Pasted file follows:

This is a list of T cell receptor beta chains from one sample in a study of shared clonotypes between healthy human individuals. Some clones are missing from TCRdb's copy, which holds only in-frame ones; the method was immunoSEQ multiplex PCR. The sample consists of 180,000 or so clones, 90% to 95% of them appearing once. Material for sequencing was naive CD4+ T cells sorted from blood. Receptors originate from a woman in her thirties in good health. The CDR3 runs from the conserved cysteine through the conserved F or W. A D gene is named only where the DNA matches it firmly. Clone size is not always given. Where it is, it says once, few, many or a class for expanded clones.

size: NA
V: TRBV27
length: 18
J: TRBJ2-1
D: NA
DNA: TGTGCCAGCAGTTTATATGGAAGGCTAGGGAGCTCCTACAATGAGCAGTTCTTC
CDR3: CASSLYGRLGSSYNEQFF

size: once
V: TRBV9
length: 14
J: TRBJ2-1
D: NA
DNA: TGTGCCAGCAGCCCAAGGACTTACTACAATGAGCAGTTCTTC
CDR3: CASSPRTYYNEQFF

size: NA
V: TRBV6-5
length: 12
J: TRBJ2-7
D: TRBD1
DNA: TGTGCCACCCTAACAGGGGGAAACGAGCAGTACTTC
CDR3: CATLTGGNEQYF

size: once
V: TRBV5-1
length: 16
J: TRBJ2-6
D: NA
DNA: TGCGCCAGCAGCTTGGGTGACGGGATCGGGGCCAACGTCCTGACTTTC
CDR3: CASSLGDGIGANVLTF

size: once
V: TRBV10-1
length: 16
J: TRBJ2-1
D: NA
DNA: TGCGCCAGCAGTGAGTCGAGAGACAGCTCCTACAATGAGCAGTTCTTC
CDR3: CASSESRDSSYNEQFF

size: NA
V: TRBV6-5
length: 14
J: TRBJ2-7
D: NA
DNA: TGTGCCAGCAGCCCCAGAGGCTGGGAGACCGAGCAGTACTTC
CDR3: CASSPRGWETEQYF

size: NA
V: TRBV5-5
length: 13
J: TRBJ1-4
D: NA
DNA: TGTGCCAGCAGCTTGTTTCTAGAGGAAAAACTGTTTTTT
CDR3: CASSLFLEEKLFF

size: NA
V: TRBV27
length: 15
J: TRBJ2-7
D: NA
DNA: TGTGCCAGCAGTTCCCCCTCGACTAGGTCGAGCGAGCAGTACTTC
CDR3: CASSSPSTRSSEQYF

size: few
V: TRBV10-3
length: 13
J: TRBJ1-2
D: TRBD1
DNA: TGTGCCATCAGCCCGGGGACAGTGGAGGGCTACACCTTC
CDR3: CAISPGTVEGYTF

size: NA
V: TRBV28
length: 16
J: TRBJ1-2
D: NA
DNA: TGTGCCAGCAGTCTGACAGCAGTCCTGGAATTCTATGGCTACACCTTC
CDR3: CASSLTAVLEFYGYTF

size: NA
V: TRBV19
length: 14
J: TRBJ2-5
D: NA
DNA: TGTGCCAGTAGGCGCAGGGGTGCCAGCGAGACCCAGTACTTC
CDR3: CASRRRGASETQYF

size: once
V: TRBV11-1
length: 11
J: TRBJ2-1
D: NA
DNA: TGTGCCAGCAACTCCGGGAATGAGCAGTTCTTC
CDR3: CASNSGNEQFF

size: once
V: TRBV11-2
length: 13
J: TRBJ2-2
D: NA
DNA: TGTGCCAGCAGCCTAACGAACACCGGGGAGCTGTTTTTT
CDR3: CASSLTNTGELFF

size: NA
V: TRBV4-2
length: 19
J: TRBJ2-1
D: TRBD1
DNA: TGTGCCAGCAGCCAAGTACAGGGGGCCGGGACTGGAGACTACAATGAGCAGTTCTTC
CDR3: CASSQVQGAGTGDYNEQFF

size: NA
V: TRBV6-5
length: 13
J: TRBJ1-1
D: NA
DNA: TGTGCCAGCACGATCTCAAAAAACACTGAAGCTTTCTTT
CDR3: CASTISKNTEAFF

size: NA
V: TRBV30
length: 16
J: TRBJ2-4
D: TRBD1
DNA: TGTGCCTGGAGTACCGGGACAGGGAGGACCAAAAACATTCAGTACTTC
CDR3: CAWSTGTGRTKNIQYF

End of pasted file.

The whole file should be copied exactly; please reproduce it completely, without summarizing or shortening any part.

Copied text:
This is a list of T cell receptor beta chains from one sample in a study of shared clonotypes between healthy human individuals. Some clones are missing from TCRdb's copy, which holds only in-frame ones; the method was immunoSEQ multiplex PCR. The sample consists of 180,000 or so clones, 90% to 95% of them appearing once. Material for sequencing was naive CD4+ T cells sorted from blood. Receptors originate from a woman in her thirties in good health. The CDR3 runs from the conserved cysteine through the conserved F or W. A D gene is named only where the DNA matches it firmly. Clone size is not always given. Where it is, it says once, few, many or a class for expanded clones.

size: NA
V: TRBV27
length: 18
J: TRBJ2-1
D: NA
DNA: TGTGCCAGCAGTTTATATGGAAGGCTAGGGAGCTCCTACAATGAGCAGTTCTTC
CDR3: CASSLYGRLGSSYNEQFF

size: once
V: TRBV9
length: 14
J: TRBJ2-1
D: NA
DNA: TGTGCCAGCAGCCCAAGGACTTACTACAATGAGCAGTTCTTC
CDR3: CASSPRTYYNEQFF

size: NA
V: TRBV6-5
length: 12
J: TRBJ2-7
D: TRBD1
DNA: TGTGCCACCCTAACAGGGGGAAACGAGCAGTACTTC
CDR3: CATLTGGNEQYF

size: once
V: TRBV5-1
length: 16
J: TRBJ2-6
D: NA
DNA: TGCGCCAGCAGCTTGGGTGACGGGATCGGGGCCAACGTCCTGACTTTC
CDR3: CASSLGDGIGANVLTF

size: once
V: TRBV10-1
length: 16
J: TRBJ2-1
D: NA
DNA: TGCGCCAGCAGTGAGTCGAGAGACAGCTCCTACAATGAGCAGTTCTTC
CDR3: CASSESRDSSYNEQFF

size: NA
V: TRBV6-5
length: 14
J: TRBJ2-7
D: NA
DNA: TGTGCCAGCAGCCCCAGAGGCTGGGAGACCGAGCAGTACTTC
CDR3: CASSPRGWETEQYF

size: NA
V: TRBV5-5
length: 13
J: TRBJ1-4
D: NA
DNA: TGTGCCAGCAGCTTGTTTCTAGAGGAAAAACTGTTTTTT
CDR3: CASSLFLEEKLFF

size: NA
V: TRBV27
length: 15
J: TRBJ2-7
D: NA
DNA: TGTGCCAGCAGTTCCCCCTCGACTAGGTCGAGCGAGCAGTACTTC
CDR3: CASSSPSTRSSEQYF

size: few
V: TRBV10-3
length: 13
J: TRBJ1-2
D: TRBD1
DNA: TGTGCCATCAGCCCGGGGACAGTGGAGGGCTACACCTTC
CDR3: CAISPGTVEGYTF

size: NA
V: TRBV28
length: 16
J: TRBJ1-2
D: NA
DNA: TGTGCCAGCAGTCTGACAGCAGTCCTGGAATTCTATGGCTACACCTTC
CDR3: CASSLTAVLEFYGYTF

size: NA
V: TRBV19
length: 14
J: TRBJ2-5
D: NA
DNA: TGTGCCAGTAGGCGCAGGGGTGCCAGCGAGACCCAGTACTTC
CDR3: CASRRRGASETQYF

size: once
V: TRBV11-1
length: 11
J: TRBJ2-1
D: NA
DNA: TGTGCCAGCAACTCCGGGAATGAGCAGTTCTTC
CDR3: CASNSGNEQFF

size: once
V: TRBV11-2
length: 13
J: TRBJ2-2
D: NA
DNA: TGTGCCAGCAGCCTAACGAACACCGGGGAGCTGTTTTTT
CDR3: CASSLTNTGELFF

size: NA
V: TRBV4-2
length: 19
J: TRBJ2-1
D: TRBD1
DNA: TGTGCCAGCAGCCAAGTACAGGGGGCCGGGACTGGAGACTACAATGAGCAGTTCTTC
CDR3: CASSQVQGAGTGDYNEQFF

size: NA
V: TRBV6-5
length: 13
J: TRBJ1-1
D: NA
DNA: TGTGCCAGCACGATCTCAAAAAACACTGAAGCTTTCTTT
CDR3: CASTISKNTEAFF

size: NA
V: TRBV30
length: 16
J: TRBJ2-4
D: TRBD1
DNA: TGTGCCTGGAGTACCGGGACAGGGAGGACCAAAAACATTCAGTACTTC
CDR3: CAWSTGTGRTKNIQYF